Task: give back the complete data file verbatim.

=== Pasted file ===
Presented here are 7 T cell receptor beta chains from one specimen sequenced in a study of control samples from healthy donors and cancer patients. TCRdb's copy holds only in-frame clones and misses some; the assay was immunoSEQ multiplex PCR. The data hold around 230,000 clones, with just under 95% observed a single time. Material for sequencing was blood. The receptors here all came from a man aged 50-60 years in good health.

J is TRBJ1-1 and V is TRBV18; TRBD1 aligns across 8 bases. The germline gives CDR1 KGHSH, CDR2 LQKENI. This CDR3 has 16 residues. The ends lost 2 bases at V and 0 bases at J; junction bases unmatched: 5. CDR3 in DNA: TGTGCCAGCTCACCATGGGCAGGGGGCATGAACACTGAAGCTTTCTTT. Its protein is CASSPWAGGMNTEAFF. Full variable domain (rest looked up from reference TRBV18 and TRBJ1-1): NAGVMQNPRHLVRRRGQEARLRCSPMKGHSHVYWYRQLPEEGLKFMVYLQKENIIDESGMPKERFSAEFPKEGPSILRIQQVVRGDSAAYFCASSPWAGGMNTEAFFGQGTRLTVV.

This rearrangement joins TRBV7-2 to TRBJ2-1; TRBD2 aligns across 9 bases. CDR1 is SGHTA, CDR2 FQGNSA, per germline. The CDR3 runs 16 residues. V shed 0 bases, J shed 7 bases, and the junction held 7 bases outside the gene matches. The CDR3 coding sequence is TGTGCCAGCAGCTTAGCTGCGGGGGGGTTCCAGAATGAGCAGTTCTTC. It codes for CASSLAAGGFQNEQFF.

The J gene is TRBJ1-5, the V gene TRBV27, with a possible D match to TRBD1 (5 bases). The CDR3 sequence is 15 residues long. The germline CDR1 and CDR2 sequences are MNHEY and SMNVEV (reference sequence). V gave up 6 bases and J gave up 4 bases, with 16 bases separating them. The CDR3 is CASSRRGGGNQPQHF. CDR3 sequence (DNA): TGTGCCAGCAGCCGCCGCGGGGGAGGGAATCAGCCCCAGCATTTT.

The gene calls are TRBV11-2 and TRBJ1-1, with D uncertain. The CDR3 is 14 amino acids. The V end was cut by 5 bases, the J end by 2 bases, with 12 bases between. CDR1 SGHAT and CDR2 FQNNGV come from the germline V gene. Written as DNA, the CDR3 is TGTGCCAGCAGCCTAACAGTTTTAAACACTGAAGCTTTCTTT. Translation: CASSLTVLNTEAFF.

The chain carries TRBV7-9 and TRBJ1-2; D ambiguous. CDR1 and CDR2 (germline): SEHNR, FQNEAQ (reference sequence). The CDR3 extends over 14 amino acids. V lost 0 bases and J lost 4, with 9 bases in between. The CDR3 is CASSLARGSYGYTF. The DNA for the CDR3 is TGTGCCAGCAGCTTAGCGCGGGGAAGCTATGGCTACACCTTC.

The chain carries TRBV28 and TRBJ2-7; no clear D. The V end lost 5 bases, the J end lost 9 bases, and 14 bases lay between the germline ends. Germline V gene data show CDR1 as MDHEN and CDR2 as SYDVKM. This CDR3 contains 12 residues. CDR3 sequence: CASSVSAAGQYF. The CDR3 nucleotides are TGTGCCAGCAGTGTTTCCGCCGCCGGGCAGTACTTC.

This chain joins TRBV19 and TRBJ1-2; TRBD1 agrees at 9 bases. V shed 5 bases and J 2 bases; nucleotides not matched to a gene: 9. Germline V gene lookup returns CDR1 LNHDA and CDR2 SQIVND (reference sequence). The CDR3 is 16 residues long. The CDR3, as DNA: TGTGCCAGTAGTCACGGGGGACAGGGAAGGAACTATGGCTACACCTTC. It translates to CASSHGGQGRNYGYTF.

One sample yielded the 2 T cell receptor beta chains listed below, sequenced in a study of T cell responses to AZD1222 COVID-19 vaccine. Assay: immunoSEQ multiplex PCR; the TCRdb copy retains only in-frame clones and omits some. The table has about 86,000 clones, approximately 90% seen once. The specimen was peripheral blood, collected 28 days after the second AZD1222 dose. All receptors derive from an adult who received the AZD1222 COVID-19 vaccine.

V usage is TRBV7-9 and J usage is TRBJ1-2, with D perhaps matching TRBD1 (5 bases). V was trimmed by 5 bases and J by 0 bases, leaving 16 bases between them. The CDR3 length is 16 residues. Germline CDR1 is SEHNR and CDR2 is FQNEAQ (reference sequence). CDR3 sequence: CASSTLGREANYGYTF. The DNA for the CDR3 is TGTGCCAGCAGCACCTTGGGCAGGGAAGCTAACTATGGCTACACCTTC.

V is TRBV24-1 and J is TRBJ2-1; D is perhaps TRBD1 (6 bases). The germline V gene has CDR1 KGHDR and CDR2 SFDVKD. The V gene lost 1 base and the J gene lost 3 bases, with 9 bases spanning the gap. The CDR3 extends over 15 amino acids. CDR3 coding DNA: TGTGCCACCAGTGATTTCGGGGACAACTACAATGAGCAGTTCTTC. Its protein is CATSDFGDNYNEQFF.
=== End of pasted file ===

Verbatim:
Presented here are 7 T cell receptor beta chains from one specimen sequenced in a study of control samples from healthy donors and cancer patients. TCRdb's copy holds only in-frame clones and misses some; the assay was immunoSEQ multiplex PCR. The data hold around 230,000 clones, with just under 95% observed a single time. Material for sequencing was blood. The receptors here all came from a man aged 50-60 years in good health.

J is TRBJ1-1 and V is TRBV18; TRBD1 aligns across 8 bases. The germline gives CDR1 KGHSH, CDR2 LQKENI. This CDR3 has 16 residues. The ends lost 2 bases at V and 0 bases at J; junction bases unmatched: 5. CDR3 in DNA: TGTGCCAGCTCACCATGGGCAGGGGGCATGAACACTGAAGCTTTCTTT. Its protein is CASSPWAGGMNTEAFF. Full variable domain (rest looked up from reference TRBV18 and TRBJ1-1): NAGVMQNPRHLVRRRGQEARLRCSPMKGHSHVYWYRQLPEEGLKFMVYLQKENIIDESGMPKERFSAEFPKEGPSILRIQQVVRGDSAAYFCASSPWAGGMNTEAFFGQGTRLTVV.

This rearrangement joins TRBV7-2 to TRBJ2-1; TRBD2 aligns across 9 bases. CDR1 is SGHTA, CDR2 FQGNSA, per germline. The CDR3 runs 16 residues. V shed 0 bases, J shed 7 bases, and the junction held 7 bases outside the gene matches. The CDR3 coding sequence is TGTGCCAGCAGCTTAGCTGCGGGGGGGTTCCAGAATGAGCAGTTCTTC. It codes for CASSLAAGGFQNEQFF.

The J gene is TRBJ1-5, the V gene TRBV27, with a possible D match to TRBD1 (5 bases). The CDR3 sequence is 15 residues long. The germline CDR1 and CDR2 sequences are MNHEY and SMNVEV (reference sequence). V gave up 6 bases and J gave up 4 bases, with 16 bases separating them. The CDR3 is CASSRRGGGNQPQHF. CDR3 sequence (DNA): TGTGCCAGCAGCCGCCGCGGGGGAGGGAATCAGCCCCAGCATTTT.

The gene calls are TRBV11-2 and TRBJ1-1, with D uncertain. The CDR3 is 14 amino acids. The V end was cut by 5 bases, the J end by 2 bases, with 12 bases between. CDR1 SGHAT and CDR2 FQNNGV come from the germline V gene. Written as DNA, the CDR3 is TGTGCCAGCAGCCTAACAGTTTTAAACACTGAAGCTTTCTTT. Translation: CASSLTVLNTEAFF.

The chain carries TRBV7-9 and TRBJ1-2; D ambiguous. CDR1 and CDR2 (germline): SEHNR, FQNEAQ (reference sequence). The CDR3 extends over 14 amino acids. V lost 0 bases and J lost 4, with 9 bases in between. The CDR3 is CASSLARGSYGYTF. The DNA for the CDR3 is TGTGCCAGCAGCTTAGCGCGGGGAAGCTATGGCTACACCTTC.

The chain carries TRBV28 and TRBJ2-7; no clear D. The V end lost 5 bases, the J end lost 9 bases, and 14 bases lay between the germline ends. Germline V gene data show CDR1 as MDHEN and CDR2 as SYDVKM. This CDR3 contains 12 residues. CDR3 sequence: CASSVSAAGQYF. The CDR3 nucleotides are TGTGCCAGCAGTGTTTCCGCCGCCGGGCAGTACTTC.

This chain joins TRBV19 and TRBJ1-2; TRBD1 agrees at 9 bases. V shed 5 bases and J 2 bases; nucleotides not matched to a gene: 9. Germline V gene lookup returns CDR1 LNHDA and CDR2 SQIVND (reference sequence). The CDR3 is 16 residues long. The CDR3, as DNA: TGTGCCAGTAGTCACGGGGGACAGGGAAGGAACTATGGCTACACCTTC. It translates to CASSHGGQGRNYGYTF.

One sample yielded the 2 T cell receptor beta chains listed below, sequenced in a study of T cell responses to AZD1222 COVID-19 vaccine. Assay: immunoSEQ multiplex PCR; the TCRdb copy retains only in-frame clones and omits some. The table has about 86,000 clones, approximately 90% seen once. The specimen was peripheral blood, collected 28 days after the second AZD1222 dose. All receptors derive from an adult who received the AZD1222 COVID-19 vaccine.

V usage is TRBV7-9 and J usage is TRBJ1-2, with D perhaps matching TRBD1 (5 bases). V was trimmed by 5 bases and J by 0 bases, leaving 16 bases between them. The CDR3 length is 16 residues. Germline CDR1 is SEHNR and CDR2 is FQNEAQ (reference sequence). CDR3 sequence: CASSTLGREANYGYTF. The DNA for the CDR3 is TGTGCCAGCAGCACCTTGGGCAGGGAAGCTAACTATGGCTACACCTTC.

V is TRBV24-1 and J is TRBJ2-1; D is perhaps TRBD1 (6 bases). The germline V gene has CDR1 KGHDR and CDR2 SFDVKD. The V gene lost 1 base and the J gene lost 3 bases, with 9 bases spanning the gap. The CDR3 extends over 15 amino acids. CDR3 coding DNA: TGTGCCACCAGTGATTTCGGGGACAACTACAATGAGCAGTTCTTC. Its protein is CATSDFGDNYNEQFF.